Want to realign fee-for-service physicians to value-based care? Act on your data

Morgan Haefner - Print  | 

In a healthcare landscape where 70 percent of physicians prefer fee-for-service payment models¹, tying physician payment to outcomes requires realigning entrenched clinical processes with new value-based methods.

This article is sponsored by Cigna

Actionable data is a requisite for physicians wondering why they should don a value-over-volume mindset. However, actionable data is different than aggregate patient data stored in siloed EHRs; it is retrieved from EHRs and translated across medical groups and systems. It considers care across the continuum, and connects the dots between quality augmentation and cost.

But as medical experts discussed during a workshop sponsored by Cigna® at the Becker's Hospital Review 9th Annual Meeting in Chicago, April 11, using actionable information to change clinical behavior requires a top-down commitment to transparent cost and quality data.

A commitment to clear cost data

Most physicians agree they have a responsibility to control costs, but more than a third don't know the costs of tests and procedures, according to a 2016 study from The Dartmouth Institute for Health Policy and Clinical Practice. Cost obscurity challenges providers like Ritesh Shah, MD, an orthopedic surgeon at Chicago-based Illinois Bone and Joint Institute, especially as his organization began transitioning to Medicare and Cigna-administered total knee replacement bundled payment models in 2014.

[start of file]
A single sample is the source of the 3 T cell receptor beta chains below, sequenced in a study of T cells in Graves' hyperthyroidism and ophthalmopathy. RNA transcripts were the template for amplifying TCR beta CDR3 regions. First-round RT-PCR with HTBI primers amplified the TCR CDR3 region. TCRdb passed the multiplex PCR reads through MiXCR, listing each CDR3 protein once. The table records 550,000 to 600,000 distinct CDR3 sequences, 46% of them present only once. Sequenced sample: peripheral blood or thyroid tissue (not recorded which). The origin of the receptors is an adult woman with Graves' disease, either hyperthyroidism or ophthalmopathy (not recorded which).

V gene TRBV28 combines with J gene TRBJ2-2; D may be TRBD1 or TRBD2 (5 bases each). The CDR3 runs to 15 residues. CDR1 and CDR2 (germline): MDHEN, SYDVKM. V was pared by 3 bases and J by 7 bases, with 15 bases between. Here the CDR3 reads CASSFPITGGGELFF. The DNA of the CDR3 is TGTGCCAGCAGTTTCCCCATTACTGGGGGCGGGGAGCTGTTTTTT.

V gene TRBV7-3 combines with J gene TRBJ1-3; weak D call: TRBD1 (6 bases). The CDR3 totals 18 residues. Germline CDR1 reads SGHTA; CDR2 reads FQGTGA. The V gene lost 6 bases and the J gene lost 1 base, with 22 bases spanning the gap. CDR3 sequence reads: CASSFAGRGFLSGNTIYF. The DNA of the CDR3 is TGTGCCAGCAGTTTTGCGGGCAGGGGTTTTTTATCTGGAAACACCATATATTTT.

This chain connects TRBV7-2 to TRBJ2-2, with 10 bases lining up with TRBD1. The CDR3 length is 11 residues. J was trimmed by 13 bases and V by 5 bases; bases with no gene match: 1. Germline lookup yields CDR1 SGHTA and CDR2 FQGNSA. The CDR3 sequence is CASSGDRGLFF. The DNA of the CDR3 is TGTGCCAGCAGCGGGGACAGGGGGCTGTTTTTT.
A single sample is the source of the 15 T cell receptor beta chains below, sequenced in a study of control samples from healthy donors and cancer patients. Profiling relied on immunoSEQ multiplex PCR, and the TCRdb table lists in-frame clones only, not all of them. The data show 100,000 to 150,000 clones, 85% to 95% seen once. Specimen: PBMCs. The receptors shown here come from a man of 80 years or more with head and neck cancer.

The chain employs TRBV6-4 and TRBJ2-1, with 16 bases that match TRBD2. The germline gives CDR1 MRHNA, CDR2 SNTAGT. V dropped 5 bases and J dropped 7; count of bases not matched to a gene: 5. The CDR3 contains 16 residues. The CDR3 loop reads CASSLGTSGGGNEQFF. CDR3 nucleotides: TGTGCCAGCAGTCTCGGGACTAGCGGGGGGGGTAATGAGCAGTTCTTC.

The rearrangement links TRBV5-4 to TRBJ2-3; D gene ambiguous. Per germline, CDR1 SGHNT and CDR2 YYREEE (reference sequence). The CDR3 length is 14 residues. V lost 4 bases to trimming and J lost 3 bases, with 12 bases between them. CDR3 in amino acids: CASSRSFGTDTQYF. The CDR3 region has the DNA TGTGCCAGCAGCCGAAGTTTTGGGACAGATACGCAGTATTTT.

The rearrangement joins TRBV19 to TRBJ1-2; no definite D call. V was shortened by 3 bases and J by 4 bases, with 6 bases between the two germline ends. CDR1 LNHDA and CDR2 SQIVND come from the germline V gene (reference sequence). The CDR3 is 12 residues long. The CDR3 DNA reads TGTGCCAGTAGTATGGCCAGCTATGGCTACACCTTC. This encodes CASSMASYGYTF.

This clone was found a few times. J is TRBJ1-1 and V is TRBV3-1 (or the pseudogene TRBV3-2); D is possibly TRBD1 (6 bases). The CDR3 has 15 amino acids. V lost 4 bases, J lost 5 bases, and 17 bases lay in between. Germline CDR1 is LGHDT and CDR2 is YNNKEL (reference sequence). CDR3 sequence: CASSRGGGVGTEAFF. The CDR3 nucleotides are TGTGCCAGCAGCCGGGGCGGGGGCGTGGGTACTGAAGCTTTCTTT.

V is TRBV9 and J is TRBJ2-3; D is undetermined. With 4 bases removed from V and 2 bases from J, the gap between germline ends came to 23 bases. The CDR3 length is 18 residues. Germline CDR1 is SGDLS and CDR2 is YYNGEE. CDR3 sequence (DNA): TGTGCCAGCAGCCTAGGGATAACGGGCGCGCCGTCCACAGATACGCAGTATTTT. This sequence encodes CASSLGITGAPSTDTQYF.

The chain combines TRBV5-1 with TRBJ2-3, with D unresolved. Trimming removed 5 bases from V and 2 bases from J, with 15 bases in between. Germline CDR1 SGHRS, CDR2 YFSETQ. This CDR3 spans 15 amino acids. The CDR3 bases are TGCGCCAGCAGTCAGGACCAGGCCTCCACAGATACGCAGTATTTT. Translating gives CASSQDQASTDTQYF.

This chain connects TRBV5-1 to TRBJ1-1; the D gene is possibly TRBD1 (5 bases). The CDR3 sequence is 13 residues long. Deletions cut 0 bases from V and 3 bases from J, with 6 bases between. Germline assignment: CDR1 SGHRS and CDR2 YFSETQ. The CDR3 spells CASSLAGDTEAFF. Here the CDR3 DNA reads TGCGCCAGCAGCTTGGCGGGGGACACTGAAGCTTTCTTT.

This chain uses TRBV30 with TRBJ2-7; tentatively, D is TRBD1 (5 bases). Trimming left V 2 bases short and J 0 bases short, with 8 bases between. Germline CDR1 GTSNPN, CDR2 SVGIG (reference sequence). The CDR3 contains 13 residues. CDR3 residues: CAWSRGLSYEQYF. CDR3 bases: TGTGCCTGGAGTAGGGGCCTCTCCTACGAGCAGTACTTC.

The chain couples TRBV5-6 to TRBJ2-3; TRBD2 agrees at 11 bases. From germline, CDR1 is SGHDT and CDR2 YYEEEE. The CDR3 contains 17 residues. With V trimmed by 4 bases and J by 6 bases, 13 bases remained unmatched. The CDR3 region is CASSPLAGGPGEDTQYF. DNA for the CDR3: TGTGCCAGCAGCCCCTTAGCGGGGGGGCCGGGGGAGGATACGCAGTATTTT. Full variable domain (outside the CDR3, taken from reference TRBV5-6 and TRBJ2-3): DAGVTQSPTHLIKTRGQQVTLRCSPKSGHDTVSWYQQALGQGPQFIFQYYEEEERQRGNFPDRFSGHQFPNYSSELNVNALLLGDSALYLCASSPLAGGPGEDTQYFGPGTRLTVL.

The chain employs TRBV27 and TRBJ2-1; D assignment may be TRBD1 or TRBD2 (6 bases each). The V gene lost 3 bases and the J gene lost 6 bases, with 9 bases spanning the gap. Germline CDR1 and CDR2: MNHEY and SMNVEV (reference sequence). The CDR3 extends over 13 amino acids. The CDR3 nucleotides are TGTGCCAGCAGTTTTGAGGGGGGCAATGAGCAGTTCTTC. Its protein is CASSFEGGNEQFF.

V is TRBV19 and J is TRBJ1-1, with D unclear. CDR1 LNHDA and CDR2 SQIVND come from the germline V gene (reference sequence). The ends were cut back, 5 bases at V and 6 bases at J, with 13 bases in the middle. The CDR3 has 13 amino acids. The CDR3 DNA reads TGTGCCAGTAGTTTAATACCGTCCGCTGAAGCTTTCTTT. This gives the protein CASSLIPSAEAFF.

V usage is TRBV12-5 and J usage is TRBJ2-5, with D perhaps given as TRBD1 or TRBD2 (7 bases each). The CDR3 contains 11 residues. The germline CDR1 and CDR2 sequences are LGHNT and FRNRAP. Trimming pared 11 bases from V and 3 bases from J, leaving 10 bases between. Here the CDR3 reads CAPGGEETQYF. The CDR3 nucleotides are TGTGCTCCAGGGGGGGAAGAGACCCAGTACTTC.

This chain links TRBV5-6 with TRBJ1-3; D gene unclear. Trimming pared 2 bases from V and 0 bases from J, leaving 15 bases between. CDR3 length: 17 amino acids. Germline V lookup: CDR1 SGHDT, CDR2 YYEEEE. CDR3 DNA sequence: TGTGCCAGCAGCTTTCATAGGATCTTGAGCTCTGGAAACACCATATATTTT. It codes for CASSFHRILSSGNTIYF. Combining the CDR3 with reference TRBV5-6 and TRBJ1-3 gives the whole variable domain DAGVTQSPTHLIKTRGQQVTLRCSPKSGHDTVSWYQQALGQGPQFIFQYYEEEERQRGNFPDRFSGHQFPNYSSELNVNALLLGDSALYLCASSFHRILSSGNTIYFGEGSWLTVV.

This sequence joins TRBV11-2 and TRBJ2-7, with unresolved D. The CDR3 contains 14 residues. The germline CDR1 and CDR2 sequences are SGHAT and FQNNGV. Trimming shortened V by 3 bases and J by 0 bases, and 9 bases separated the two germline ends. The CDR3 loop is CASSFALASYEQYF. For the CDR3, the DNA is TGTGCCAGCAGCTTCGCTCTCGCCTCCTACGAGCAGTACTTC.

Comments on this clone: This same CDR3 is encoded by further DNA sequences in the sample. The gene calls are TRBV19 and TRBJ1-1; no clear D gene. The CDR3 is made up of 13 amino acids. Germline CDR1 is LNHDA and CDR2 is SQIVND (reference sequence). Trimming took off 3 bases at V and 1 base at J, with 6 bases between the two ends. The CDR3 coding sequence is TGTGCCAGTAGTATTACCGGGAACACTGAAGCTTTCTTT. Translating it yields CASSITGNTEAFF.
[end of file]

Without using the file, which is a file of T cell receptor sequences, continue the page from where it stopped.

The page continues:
IBJI spent about 4 ½ years collecting enough data to uncover how clinicians performed under the value-based model in terms of cost and quality. Afterward, the 20-location practice decided to unblind cost and outcomes information for its physicians, a controversial move that Dr. Shah said at first emboldened many IBJI physicians to examine quality and cost metrics very personally and objectively.

"We had multiple meetings over the course of a couple of years to get to the point where everyone was comfortable with [the process]," said Dr. Shah. Now, nearly every quarter, IBJI holds meetings with its membership to discuss an unblinded document describing the standing of each surgeon in regard to cost and outcomes metrics.

"In surgery, every surgeon feels that they take care of the sickest patients. But if you look at the data and you're open about it, you realize there's a spectrum. When you look at why outcomes are variable, it often has to do with systematic processes."

Transparent data helped IBJI surgeons recognize inefficient, systematic processes and redirect their clinical actions toward improving outcomes and lowering costs. Dr. Shah said a majority of IBJI surgeons now believe the transparency helped reduce four poor outcomes: surgical site infections, blood clots, readmissions and resurgery.

EHRs and analytics' role in advancing data transparency

Albeit controversial in any clinical setting, lifting the curtains on physician outcomes and cost data requires different approaches when adopted at a multihospital health system.